The jihadist are reigning their ugly head once again as they continue to grow in power, this time, in the African continent. The efforts by the French forces have not been enough to wade them off. A multi-national approach to the whole thing is starting to gain criticism.
There has been an attempt to encroach the Sahel region of Africa by the jihadist extremists. A multi-national force is having problems keeping them at bay.
Mali was being held together by British troops. But it experienced another coup in a span of nine months. Meanwhile, it seems that the local coup leadership is signing up deals with the jihadist group. French President Emmanuel Macron isn’t happy with this development and sees this as a side deal that is going to spill only more trouble for the African continent.
The aim of the jihadists to is to create a caliphate across the world. They started with Yemen, Sudan, Syria and Iraq, but have been systematically defeated by the western countries and their military know-how.
Macron has given off a strong warning that he intends to withdraw his 5100 troops if the coup leaders carry out their suggestion of making a deal with the same Islamist insurgents the troops are fighting.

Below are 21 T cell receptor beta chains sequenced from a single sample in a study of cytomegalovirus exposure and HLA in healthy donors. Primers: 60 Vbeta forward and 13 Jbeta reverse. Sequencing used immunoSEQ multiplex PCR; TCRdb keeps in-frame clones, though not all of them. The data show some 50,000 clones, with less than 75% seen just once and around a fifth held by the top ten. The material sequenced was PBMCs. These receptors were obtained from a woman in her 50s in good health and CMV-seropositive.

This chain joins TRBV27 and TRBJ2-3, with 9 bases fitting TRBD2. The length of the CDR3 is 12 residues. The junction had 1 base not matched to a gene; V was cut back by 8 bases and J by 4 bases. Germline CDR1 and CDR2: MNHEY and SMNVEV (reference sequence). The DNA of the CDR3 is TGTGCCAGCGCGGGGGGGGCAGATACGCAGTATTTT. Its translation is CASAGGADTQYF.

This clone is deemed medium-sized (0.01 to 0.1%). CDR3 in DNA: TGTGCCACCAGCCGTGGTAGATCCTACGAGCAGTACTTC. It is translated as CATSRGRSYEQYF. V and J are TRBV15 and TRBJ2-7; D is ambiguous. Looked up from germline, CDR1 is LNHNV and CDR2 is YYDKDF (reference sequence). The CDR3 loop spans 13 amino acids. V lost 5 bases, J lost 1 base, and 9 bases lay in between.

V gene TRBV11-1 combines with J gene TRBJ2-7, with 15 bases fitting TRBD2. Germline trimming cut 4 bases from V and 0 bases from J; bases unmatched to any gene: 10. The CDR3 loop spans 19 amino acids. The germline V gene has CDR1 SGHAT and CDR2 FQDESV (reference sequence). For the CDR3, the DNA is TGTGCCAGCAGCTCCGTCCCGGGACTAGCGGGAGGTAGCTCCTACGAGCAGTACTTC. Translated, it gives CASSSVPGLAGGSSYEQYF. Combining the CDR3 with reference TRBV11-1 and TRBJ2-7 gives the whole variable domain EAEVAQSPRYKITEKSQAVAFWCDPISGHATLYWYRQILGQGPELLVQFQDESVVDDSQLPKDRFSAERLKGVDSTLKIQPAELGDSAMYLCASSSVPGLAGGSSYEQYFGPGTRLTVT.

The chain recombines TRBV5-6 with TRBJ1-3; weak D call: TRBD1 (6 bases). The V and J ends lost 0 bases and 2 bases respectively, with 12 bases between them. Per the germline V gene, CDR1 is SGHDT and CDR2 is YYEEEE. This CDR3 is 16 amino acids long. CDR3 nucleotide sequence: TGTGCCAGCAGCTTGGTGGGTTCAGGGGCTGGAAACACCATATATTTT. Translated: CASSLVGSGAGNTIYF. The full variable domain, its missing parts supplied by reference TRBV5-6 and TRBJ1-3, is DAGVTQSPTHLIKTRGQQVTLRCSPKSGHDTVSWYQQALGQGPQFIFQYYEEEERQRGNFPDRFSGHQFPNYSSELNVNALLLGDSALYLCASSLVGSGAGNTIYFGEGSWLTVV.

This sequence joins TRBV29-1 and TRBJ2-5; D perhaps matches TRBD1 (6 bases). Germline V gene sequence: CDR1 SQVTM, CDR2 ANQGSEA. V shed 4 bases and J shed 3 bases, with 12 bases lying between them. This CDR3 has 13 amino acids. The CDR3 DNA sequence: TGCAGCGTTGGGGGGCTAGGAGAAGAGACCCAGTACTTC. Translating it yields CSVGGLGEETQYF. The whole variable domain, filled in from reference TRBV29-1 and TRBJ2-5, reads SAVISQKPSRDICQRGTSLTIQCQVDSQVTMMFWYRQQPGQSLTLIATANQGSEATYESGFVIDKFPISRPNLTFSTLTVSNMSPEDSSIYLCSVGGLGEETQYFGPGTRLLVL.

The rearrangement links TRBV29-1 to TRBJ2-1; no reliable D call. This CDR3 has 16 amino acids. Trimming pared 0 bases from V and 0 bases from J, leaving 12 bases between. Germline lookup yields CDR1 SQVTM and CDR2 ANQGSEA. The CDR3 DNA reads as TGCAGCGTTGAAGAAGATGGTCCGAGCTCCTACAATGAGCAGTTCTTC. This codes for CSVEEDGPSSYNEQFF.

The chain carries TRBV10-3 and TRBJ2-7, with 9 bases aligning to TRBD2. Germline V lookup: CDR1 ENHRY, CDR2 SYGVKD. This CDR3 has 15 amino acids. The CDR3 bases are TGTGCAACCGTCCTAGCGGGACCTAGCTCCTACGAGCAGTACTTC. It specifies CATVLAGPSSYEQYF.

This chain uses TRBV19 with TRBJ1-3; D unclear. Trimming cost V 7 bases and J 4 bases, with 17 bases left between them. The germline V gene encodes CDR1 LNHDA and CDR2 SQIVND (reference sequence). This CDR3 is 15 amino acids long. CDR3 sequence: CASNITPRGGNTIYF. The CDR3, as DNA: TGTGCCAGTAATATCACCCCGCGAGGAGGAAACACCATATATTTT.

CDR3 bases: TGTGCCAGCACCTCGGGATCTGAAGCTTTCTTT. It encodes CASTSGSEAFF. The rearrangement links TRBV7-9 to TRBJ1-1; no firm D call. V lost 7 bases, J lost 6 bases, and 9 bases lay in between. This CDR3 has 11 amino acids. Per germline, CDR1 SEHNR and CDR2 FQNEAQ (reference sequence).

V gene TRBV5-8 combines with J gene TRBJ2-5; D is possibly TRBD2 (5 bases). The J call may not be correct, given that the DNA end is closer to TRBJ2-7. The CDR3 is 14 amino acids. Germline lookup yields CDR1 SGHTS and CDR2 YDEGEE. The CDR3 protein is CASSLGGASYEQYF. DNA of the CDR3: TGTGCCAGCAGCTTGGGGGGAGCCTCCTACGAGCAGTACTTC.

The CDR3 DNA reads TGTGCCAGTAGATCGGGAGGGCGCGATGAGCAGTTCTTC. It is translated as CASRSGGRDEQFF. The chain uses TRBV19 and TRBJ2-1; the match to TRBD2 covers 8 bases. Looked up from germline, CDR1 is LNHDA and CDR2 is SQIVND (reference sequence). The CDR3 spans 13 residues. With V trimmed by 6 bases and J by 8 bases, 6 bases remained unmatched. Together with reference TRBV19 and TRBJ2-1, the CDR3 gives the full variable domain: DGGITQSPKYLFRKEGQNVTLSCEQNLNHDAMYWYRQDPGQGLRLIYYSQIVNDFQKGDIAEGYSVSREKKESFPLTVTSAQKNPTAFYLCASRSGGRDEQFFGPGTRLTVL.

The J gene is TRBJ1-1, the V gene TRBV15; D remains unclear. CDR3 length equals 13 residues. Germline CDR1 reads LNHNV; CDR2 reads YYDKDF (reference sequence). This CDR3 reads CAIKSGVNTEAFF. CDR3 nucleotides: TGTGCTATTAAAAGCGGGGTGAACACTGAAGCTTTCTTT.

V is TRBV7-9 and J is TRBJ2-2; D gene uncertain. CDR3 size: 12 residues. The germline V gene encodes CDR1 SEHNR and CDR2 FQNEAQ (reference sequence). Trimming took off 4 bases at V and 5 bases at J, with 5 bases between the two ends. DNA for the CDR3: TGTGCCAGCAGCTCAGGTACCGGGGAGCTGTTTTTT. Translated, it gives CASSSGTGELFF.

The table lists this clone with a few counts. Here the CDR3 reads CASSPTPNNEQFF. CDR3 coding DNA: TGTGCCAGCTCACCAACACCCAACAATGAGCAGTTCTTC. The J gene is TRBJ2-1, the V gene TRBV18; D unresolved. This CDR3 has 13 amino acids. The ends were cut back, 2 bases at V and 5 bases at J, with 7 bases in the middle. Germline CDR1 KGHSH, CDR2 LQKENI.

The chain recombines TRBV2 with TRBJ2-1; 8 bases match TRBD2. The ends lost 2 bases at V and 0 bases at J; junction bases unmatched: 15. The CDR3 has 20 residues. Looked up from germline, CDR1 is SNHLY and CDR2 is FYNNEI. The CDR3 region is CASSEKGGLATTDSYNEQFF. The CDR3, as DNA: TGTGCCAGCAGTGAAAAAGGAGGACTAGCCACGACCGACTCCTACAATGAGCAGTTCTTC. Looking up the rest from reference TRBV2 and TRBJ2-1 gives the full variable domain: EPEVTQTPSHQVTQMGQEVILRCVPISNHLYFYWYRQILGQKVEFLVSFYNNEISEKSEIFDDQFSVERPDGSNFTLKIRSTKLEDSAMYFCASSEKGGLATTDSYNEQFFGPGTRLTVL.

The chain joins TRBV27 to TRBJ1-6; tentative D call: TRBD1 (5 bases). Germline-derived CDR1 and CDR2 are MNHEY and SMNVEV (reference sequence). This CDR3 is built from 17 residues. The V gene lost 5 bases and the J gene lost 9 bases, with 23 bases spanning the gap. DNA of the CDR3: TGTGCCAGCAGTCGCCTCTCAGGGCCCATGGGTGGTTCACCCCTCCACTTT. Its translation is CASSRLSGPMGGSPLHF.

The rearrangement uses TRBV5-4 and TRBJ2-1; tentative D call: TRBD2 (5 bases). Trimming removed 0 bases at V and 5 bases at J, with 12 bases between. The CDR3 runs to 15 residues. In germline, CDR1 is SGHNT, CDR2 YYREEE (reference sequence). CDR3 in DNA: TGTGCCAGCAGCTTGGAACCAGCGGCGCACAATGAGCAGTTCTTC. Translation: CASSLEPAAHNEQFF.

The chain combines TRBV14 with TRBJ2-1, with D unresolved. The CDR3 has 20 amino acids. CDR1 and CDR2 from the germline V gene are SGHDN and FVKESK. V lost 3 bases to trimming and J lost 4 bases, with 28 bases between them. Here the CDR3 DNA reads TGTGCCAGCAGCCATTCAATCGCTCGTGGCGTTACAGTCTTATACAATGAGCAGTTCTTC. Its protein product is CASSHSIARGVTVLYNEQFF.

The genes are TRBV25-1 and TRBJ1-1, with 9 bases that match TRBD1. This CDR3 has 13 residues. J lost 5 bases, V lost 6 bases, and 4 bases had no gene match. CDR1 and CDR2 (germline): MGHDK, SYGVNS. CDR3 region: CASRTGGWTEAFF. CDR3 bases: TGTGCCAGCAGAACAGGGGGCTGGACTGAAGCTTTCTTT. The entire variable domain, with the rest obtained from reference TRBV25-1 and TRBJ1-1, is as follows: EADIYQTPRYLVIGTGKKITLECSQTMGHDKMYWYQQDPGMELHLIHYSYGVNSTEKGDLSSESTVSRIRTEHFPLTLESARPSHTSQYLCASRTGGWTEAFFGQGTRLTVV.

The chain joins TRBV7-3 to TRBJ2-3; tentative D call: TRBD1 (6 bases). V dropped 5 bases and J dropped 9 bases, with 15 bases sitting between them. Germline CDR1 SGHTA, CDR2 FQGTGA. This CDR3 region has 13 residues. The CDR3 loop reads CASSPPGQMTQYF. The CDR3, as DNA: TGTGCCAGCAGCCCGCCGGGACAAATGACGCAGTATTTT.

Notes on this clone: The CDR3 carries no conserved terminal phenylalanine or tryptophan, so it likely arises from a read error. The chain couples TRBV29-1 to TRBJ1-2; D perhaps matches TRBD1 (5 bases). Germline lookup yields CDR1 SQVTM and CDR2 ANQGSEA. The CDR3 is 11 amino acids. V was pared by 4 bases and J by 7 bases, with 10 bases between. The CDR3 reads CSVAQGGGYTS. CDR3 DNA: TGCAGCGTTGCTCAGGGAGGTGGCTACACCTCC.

The United States led multi-national war games called the African Lion 21 has seen some nations withdraw support over internal skirmishes. The larger perspective seems to be lost. These games were being conducted by U.S. Africa Command with allies and African partners in Morocco, Tunisia and Senegal and the surrounding seas from June 7-18, seeks. The intent was to strengthen U.S. and partner nations’ capability to promote regional stability and support interoperability.
Sahel is a strategic point for migrant movement, smuggling, drug trafficking and therefore a great hideout spot for jihadists to continue their agenda at hand. Both the Islamic State group and its rivals in Al-Qaeda have reasons to turn their attention towards Africa. If this place becomes a hotspot of war, it is only going to become a huge humanitarian disaster like Yemen.
Young Malians have joined extremists groups within the African continent. There is problem of unemployment, poverty, drought and lack of medical facilities. All these internal issues are enough for Mali and then neighboring nations to become hotspot for internal strife, anger and corruption that is what jihadists will eventually breed upon.
Western intervention also finds it difficult to protect the place from being encroached. There is lack of local support from the forces and population.
Unless the local governments have the interest of the people in focus, it is going to too difficult to stop the insurgence of local coups and jihadists from taking over Sahel.